UK anti-money laundering authorities report record numbers of reports
UK anti-money laundering (“AML”) authorities are receiving more Suspicious Activity Reports (“SARs”) than ever. The numbers of cases in which they are being asked to give clearance for transactions to proceed increased by over 50 per cent in 2018/19. These are the headlines emerging from the annual report of the UK Financial Intelligence Unit (“UKFIU”), the part of the UK National Crime Agency (“NCA”) responsible for receiving, analysing and acting upon SARs.
The report (released on 6 November) also gives the clearest indication yet of how often enforcement authorities are using new powers giving them longer to decide whether to take action following the filing of SARs (and suggests that this is contributing materially to large increases in amounts frozen). On a practical note, it confirms that, despite recent injections of resources into the UKFIU as part of a programme of reform, turnaround times for SARs remain relatively high.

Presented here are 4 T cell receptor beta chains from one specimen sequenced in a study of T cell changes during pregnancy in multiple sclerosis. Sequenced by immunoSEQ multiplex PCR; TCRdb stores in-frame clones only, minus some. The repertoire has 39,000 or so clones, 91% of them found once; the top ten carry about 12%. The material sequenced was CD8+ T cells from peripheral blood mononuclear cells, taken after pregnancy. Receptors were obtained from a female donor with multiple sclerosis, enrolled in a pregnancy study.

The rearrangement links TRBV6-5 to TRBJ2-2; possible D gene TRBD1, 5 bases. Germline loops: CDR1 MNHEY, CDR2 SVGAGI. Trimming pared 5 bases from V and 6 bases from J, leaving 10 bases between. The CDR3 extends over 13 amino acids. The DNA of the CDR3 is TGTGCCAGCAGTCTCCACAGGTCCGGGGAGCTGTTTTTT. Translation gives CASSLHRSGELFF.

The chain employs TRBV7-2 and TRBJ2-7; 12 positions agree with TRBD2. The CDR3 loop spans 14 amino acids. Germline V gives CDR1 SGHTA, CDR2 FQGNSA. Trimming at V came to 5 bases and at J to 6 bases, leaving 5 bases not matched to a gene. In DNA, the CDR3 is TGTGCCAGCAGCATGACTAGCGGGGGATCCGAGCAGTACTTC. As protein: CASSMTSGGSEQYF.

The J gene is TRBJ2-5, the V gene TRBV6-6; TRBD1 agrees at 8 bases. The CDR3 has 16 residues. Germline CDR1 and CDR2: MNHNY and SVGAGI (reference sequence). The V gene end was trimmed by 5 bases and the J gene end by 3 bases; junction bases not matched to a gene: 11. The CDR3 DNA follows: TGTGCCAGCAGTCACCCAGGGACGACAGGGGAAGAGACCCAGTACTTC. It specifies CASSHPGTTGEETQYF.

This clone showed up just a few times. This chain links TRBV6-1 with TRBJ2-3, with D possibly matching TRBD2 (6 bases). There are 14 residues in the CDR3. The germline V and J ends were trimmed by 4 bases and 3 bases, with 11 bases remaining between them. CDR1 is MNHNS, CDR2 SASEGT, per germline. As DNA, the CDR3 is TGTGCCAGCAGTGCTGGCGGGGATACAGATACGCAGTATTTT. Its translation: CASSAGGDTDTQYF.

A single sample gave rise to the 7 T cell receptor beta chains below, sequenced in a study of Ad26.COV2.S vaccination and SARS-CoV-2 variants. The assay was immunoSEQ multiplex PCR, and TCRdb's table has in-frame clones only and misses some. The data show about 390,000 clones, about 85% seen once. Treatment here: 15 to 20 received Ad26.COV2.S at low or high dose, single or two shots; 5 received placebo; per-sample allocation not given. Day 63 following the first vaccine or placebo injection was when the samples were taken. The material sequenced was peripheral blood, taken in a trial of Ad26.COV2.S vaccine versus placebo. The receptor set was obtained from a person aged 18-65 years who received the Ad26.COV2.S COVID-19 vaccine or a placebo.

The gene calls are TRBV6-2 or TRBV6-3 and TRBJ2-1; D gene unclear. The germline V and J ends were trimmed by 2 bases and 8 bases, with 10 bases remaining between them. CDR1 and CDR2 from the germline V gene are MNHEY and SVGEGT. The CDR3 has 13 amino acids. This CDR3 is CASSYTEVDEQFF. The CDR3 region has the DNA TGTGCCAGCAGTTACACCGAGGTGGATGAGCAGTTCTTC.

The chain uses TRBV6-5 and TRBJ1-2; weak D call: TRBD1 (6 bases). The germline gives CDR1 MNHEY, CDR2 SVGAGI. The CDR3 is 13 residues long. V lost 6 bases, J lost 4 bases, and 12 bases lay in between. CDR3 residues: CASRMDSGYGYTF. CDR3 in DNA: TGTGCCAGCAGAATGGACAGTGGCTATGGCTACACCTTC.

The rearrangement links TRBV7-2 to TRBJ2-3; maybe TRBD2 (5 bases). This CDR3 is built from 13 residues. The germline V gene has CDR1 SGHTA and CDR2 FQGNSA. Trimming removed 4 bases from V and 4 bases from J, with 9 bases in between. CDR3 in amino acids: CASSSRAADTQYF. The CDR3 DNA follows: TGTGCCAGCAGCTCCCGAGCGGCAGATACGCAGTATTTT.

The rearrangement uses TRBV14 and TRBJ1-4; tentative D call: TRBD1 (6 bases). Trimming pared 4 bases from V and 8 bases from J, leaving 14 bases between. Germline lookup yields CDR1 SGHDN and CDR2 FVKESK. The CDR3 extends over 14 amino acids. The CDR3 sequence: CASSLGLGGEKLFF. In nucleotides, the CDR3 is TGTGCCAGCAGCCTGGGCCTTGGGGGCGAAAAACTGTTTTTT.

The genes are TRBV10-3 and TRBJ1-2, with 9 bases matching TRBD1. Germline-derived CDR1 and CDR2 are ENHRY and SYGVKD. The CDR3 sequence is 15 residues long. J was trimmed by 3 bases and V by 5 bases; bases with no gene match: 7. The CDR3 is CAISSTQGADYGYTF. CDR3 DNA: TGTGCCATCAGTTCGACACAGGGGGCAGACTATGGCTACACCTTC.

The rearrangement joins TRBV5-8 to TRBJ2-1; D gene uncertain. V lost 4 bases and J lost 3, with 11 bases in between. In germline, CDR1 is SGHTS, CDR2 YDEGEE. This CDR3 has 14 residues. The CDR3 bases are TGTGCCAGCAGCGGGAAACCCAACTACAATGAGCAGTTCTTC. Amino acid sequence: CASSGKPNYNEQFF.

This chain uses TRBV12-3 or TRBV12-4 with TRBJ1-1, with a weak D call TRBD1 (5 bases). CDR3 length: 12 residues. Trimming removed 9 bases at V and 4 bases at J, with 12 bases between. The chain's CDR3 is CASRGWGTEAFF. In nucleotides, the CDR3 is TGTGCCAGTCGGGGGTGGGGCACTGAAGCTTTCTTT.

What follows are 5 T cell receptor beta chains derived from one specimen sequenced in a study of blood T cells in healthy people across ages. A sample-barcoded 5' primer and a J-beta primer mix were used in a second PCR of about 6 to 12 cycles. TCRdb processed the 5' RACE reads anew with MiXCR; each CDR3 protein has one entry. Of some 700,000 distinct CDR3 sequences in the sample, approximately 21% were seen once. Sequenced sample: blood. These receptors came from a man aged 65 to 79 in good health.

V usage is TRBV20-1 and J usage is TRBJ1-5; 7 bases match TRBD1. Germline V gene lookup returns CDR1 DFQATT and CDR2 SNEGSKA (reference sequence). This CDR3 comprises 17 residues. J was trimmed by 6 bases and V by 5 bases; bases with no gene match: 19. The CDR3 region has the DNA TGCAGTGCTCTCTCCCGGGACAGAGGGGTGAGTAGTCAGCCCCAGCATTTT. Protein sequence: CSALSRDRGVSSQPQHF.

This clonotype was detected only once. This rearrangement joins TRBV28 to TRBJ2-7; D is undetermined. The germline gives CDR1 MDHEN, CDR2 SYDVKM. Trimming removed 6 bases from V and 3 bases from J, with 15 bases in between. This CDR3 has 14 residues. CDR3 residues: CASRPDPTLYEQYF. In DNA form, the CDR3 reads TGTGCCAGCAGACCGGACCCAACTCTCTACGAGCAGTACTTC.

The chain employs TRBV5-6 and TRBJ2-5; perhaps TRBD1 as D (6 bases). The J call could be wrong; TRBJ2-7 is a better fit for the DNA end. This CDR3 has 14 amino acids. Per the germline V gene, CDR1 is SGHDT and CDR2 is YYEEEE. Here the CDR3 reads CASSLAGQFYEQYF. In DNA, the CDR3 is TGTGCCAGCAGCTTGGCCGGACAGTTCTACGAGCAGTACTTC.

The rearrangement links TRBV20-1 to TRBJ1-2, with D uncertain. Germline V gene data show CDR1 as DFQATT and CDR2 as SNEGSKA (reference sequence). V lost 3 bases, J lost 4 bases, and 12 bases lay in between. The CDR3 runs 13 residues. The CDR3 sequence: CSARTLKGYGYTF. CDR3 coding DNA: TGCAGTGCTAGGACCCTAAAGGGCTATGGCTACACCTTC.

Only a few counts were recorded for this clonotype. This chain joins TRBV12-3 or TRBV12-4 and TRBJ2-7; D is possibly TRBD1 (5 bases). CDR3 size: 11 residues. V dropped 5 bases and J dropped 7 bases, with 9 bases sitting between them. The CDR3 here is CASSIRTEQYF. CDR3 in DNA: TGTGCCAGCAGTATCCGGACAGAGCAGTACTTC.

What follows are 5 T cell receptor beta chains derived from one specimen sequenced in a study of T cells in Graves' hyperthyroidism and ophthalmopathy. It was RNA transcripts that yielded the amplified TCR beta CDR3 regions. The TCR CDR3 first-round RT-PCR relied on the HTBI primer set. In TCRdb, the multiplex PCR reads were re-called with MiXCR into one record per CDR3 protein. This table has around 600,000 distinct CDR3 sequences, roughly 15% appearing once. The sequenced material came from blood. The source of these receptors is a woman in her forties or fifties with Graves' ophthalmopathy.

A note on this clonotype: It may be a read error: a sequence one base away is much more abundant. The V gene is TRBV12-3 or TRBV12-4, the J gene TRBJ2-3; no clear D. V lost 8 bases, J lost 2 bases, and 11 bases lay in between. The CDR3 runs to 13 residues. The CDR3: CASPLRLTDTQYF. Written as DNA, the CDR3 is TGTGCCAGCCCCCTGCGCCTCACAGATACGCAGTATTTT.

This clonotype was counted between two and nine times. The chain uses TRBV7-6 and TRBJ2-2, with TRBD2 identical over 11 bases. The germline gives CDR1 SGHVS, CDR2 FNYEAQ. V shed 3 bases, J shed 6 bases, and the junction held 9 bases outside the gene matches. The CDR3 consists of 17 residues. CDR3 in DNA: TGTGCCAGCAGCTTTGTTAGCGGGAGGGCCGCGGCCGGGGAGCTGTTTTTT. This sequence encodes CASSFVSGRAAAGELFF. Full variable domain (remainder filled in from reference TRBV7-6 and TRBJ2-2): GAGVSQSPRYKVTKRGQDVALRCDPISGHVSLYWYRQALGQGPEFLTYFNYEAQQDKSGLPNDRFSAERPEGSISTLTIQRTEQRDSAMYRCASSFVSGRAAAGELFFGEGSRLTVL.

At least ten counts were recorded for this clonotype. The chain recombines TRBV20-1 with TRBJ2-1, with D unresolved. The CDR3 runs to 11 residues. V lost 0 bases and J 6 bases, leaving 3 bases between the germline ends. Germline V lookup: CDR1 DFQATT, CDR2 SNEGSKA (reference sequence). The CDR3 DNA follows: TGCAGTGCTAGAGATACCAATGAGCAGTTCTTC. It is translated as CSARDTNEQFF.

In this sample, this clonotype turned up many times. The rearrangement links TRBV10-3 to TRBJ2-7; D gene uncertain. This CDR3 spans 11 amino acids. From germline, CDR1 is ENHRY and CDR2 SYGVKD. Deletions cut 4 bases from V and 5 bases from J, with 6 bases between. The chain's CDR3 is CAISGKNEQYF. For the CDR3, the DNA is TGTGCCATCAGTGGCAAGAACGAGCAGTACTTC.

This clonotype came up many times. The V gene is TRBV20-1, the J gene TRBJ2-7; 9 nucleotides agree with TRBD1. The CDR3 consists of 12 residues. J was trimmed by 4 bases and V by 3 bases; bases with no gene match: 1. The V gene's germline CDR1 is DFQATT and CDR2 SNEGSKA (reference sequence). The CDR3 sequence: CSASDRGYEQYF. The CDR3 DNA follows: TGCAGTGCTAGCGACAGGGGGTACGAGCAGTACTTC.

What is behind the increases?
The report does not suggest why numbers of SARs, and in particular DAML SARs, have increased. Some factors which may be contributing to the changes include:
- Businesses are having to make difficult judgements about investing or becoming involved in activities which may be legal in one jurisdiction but illegal in another, or whose legal status remains unclear. In particular, uncertainty around investment opportunities in the legal cannabis industry outside the UK and activities connected with cryptocurrencies, set against the low threshold for reporting, are leading businesses to conclude, increasingly frequently, that filing a DAML SAR is the most prudent course of action.
- There remains a clear focus on taking enforcement action against businesses and individuals within them (particularly those operating within the regulated sector for the purposes of the UK AML regime) where they fall short of expected standards. Some of the most substantial fines imposed by the Financial Conduct Authority (using its powers under both financial services and AML legislation) have related to AML compliance issues. It remains committed to taking decisive action in this area, including against individuals responsible for AML compliance within firms. Increased levels of defensive reporting may be a by-product of this intensification in enforcement activity.